21st Century Touch-Points: Changing How We Communicate
from the Nonprofit Technology Network:
The gap between older and younger digital users is rapidly diminishing, especially as boomers explore the vast array of uses for the Internet. Imagine a typical Internet surfer and your first thought might be of a teen or young adult, not a grandparent or retiree. But studies over the past decade show the age gap between who’s online and who’s not has narrowed significantly.
A recent study by the Center for the Digital Future, in conjunction with AARP, revealed that 41 to 46 percent of Internet users, spanning all age ranges, cited the Internet as “important or very important” in maintaining social relationships.
The same study showed that among older Internet users who are members of online communities, 58 percent log in to their communities one or more times daily, compared to 47 percent of community members under 20. Additionally, 70 percent of the older users rated their communities as very important or extremely important, compared to 58 percent of younger users.
Clearly, while generational destinations may be different, older and younger users share many common interests, and online traffic by older generations is no longer dramatically eclipsed by younger groups.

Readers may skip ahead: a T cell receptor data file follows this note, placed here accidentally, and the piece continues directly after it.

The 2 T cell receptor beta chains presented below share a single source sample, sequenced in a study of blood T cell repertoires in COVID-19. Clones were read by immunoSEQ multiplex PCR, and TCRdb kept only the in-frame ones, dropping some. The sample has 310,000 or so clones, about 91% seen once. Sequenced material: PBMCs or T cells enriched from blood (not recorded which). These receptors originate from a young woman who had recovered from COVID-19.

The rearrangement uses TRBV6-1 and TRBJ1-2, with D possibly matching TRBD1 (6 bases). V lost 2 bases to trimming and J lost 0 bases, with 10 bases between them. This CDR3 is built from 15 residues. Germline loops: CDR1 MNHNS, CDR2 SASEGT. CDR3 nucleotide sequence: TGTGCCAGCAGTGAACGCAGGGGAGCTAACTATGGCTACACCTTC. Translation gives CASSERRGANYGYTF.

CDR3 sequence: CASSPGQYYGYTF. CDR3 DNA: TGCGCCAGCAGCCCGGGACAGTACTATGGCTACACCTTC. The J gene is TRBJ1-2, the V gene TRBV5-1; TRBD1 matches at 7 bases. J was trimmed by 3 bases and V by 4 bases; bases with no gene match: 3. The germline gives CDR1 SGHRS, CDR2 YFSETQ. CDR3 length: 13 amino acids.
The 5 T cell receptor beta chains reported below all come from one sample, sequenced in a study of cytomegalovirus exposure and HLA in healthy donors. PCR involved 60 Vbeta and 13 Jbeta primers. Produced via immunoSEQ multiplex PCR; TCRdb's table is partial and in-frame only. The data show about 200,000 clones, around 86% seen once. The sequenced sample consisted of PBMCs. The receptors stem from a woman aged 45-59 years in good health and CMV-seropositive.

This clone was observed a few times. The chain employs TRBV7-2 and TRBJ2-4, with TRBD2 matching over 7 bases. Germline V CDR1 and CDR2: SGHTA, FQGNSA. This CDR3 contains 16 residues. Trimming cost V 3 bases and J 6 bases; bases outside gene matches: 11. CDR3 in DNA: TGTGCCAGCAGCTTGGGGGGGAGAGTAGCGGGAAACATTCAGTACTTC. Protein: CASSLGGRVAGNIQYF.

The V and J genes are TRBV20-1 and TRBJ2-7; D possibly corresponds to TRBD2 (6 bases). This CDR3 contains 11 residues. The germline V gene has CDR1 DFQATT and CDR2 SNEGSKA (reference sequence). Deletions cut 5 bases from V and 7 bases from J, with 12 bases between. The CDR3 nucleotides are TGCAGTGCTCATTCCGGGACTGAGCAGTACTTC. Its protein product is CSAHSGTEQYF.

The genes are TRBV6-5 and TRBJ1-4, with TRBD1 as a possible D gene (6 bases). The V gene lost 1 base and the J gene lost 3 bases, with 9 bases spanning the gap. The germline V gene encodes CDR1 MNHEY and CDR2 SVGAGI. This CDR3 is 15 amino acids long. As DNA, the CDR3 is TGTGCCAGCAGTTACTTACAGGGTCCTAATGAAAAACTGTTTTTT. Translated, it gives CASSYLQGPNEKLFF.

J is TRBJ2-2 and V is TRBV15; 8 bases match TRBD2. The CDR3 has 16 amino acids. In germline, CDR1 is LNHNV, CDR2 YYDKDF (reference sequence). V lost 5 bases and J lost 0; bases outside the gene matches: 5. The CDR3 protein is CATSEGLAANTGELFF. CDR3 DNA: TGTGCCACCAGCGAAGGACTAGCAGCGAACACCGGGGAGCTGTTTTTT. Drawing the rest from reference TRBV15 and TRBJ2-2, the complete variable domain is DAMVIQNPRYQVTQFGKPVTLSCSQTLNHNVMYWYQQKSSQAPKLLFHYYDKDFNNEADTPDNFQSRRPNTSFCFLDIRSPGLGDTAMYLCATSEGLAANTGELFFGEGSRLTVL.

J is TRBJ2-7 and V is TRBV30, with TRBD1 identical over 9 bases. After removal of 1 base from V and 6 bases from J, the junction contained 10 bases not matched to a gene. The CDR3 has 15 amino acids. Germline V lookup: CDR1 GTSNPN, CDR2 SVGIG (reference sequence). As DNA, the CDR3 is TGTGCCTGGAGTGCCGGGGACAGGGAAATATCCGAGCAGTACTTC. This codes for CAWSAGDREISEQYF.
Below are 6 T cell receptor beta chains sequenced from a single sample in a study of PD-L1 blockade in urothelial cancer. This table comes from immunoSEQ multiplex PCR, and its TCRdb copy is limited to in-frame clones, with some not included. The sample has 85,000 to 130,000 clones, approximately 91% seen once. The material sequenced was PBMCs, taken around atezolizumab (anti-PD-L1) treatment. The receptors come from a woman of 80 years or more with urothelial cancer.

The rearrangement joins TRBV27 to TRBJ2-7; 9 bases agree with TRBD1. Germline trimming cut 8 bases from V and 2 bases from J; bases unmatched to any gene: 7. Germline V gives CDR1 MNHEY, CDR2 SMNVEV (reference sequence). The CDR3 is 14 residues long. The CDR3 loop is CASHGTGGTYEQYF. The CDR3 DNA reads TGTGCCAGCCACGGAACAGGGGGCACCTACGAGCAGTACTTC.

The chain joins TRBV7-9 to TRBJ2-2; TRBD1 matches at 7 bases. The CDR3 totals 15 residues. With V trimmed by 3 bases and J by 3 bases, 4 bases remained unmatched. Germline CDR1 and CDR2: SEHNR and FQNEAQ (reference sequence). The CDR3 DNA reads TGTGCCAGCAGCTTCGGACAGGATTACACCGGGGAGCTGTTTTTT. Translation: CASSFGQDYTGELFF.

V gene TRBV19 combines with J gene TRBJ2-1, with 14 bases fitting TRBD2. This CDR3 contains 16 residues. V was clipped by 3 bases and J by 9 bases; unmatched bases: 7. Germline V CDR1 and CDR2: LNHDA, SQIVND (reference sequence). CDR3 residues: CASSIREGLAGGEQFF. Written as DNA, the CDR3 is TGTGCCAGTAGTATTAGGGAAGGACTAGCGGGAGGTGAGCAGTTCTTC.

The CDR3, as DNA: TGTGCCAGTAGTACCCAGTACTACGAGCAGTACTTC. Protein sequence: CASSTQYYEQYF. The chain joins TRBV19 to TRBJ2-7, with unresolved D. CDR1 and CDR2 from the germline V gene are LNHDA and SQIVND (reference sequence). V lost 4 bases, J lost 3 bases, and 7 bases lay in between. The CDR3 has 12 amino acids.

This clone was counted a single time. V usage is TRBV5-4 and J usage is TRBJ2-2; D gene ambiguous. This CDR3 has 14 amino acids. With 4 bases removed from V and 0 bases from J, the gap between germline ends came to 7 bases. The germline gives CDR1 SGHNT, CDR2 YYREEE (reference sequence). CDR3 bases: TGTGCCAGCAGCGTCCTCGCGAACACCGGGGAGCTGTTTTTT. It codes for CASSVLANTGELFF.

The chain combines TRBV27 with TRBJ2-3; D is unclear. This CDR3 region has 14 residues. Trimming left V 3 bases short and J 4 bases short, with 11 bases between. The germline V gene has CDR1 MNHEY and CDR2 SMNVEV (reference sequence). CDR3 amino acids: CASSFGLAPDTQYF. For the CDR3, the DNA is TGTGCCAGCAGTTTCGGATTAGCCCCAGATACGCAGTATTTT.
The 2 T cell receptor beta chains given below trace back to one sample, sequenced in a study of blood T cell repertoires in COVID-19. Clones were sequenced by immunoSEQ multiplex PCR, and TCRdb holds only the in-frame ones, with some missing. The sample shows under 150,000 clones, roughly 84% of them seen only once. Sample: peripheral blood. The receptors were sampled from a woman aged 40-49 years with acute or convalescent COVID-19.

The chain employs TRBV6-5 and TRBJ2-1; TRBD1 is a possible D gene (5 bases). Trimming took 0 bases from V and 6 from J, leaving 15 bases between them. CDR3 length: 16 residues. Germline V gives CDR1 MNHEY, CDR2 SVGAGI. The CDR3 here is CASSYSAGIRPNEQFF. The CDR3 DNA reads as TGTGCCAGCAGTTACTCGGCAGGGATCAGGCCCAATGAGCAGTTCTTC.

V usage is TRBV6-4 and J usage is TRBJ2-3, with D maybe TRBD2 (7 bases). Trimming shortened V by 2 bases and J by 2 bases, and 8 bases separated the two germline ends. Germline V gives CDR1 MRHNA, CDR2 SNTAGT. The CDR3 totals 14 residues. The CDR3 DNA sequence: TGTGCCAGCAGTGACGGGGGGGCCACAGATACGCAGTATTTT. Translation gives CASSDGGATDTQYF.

One obvious reason for the generational digital divide is timing. The arrival of the Internet in the mid-1990s plus advancing communication technology means children of the current generation are growing up as native users of the Internet, email, text and instant messaging, blogging, tweeting, gaming and a host of other cyber vehicles. They’ve always been connected.
Generations X and Y – born between 1965 and the mid ‘90s – grew up absorbing these tools early in life, while boomers and older generations have had to adapt and orient to a changing world of 24/7 communication. While some have embraced the new order of constant connectivity and cyber stimulation, a relatively small group of older non-users is committed to remaining Internet-free.